Bill Belichick said the fog that hovered above the Gillette Stadium turf on Sunday night didn't impact the play on the field, but it did make its imprint on the game in other ways. First of all, spotters and coaches up at the press level had some difficulty relaying information to coaches on the sidelines. Video on the hand-held tablets for sideline use -- as well as the old-school still-frame pictures Belichick prefers -- was also obstructed. 

Then on Monday, as coaches tried to digest the film, the fog butted in on the process again. 

"It affected us a lot this morning because it’s hard to see the game," Belichick said during a conference call. "The fourth quarter is – I don’t know – pretty close to a white-out on the sideline film. The sideline cameras are at the top of the stadium, so that’s a tough shot.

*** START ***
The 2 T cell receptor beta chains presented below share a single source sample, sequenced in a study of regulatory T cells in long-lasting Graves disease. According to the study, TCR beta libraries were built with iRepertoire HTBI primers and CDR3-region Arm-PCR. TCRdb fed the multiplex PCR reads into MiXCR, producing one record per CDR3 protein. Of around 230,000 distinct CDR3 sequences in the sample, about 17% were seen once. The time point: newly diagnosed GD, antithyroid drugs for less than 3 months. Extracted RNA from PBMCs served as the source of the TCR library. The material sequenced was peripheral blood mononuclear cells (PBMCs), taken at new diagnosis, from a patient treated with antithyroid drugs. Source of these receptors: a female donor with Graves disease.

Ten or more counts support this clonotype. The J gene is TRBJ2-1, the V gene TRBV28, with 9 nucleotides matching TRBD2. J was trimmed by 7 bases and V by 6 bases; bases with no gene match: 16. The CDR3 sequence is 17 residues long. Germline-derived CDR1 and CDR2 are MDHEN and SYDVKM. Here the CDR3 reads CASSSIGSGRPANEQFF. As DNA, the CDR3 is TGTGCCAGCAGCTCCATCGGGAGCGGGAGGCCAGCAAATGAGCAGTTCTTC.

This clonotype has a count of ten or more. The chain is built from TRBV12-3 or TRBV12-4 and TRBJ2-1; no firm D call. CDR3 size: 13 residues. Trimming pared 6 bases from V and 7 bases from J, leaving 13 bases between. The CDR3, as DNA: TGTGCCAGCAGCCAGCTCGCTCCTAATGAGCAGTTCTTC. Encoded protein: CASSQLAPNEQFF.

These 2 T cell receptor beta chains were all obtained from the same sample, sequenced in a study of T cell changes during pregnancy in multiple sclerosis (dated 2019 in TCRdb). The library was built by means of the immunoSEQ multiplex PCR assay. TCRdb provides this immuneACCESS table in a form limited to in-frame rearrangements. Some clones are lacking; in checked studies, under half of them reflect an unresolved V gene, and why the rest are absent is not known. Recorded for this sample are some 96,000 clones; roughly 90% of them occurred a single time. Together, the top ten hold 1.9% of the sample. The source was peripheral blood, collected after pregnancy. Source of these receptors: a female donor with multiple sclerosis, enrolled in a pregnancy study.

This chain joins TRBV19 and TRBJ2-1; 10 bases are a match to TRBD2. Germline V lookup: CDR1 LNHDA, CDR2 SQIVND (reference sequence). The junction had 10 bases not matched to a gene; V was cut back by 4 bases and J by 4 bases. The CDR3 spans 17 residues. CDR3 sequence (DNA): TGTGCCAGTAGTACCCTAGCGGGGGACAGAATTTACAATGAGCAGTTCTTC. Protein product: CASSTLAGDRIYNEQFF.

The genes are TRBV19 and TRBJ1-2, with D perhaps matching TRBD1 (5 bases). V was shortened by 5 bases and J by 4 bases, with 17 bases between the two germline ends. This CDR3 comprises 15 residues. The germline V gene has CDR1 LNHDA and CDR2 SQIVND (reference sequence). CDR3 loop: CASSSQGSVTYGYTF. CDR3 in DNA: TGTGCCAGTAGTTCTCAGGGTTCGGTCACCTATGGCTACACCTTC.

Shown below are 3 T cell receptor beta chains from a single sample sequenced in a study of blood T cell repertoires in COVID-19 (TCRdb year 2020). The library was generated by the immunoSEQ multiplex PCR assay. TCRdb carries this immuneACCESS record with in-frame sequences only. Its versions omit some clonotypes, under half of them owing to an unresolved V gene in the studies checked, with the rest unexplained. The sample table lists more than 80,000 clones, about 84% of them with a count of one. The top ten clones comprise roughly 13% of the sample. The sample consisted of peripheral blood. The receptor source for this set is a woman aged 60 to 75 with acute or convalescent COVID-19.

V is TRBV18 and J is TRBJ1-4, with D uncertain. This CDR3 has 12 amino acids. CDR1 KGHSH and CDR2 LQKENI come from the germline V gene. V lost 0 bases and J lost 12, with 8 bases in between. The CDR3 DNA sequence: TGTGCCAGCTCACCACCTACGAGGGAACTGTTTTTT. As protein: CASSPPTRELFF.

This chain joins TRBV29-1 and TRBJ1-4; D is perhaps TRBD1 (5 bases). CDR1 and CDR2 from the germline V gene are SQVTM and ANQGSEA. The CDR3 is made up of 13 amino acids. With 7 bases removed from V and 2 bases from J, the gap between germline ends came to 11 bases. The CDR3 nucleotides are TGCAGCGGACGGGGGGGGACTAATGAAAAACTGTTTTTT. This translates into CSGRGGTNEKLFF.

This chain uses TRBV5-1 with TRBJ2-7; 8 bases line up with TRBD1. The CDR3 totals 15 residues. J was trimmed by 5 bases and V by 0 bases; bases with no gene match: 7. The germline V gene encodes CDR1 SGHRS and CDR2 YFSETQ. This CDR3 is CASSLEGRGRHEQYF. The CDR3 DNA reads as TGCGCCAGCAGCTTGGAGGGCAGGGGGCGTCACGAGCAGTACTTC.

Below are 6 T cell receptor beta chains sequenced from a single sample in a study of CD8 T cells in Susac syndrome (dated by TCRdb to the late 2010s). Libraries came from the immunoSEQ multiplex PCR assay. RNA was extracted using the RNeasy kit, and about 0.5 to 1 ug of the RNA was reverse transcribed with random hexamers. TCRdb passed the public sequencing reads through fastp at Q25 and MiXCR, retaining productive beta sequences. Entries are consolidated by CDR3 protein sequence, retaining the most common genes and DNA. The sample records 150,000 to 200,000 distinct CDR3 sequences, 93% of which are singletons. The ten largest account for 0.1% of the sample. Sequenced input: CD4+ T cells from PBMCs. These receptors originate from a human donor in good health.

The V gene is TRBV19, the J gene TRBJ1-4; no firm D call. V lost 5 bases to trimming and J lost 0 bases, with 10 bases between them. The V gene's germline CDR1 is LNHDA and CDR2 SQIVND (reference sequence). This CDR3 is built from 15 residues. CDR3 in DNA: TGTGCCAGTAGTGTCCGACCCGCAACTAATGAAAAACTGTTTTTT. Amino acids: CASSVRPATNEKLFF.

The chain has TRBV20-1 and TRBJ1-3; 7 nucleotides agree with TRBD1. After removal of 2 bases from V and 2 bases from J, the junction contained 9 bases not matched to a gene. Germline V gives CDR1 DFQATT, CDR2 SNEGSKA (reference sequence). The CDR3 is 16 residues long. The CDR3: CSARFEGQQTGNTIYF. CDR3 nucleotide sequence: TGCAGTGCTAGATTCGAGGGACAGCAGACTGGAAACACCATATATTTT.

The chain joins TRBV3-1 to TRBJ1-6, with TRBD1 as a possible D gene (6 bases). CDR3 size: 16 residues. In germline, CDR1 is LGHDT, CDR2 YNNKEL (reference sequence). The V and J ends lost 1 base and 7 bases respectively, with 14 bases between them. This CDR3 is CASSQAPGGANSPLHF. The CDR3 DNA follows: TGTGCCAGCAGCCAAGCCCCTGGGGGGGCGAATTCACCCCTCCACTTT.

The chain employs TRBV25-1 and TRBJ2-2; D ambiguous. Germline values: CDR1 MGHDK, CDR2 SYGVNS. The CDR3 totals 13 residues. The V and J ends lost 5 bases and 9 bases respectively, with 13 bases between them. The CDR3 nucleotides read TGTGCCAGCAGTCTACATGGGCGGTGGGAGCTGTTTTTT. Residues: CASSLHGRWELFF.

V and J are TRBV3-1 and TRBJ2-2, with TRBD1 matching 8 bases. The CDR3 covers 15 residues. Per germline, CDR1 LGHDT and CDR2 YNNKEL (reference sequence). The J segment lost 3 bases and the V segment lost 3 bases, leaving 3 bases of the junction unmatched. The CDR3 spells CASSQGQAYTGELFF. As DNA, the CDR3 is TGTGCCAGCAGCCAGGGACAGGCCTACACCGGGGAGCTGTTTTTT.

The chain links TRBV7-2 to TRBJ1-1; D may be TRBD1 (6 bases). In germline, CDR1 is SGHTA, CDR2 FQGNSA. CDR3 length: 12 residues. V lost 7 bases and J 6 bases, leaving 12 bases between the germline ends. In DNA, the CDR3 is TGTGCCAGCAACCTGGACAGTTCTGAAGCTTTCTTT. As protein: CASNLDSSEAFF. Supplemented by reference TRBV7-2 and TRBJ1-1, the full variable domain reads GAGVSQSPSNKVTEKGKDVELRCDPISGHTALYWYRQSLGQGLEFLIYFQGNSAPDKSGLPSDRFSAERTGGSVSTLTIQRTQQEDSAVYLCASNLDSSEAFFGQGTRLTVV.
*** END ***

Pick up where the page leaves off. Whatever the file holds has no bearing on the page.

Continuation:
"The end zone cameras are a little bit lower and they get a little tighter shot, so the picture is a little bit clearer. But, on that shot, a lot of times you’re not able to see all the guys on the perimeter. It’s kind of an in-line shot.

"Yeah, the first half, start of the third quarter, it’s all right. As they get into the middle of the third quarter and on, for those of us with aging eyes, it’s a little strained to see it, and then there’s a point where you can’t really see it at all, especially from the sideline. So, yeah, it affected us."

Belichick re-iterated that the fog didn't do much to the product on the field (other than maybe making life difficult for kick and punt-returners), refuting Julio Jones' claim from late Sunday night. When it came to digesting the film, though, that was another story.

"It was more, I’d say, just tougher for, whether it be our video camera or the fans that were sitting in the upper deck. It’s just there was too much interference there," Belichick said. "It was probably hard to see the game. I know when we tried to look at the pictures in between series – you know, I don’t look at the tablets, so I won’t get into that – but the pictures, it was kind of the same thing. It was hard to really be able to make out exactly what you were seeing."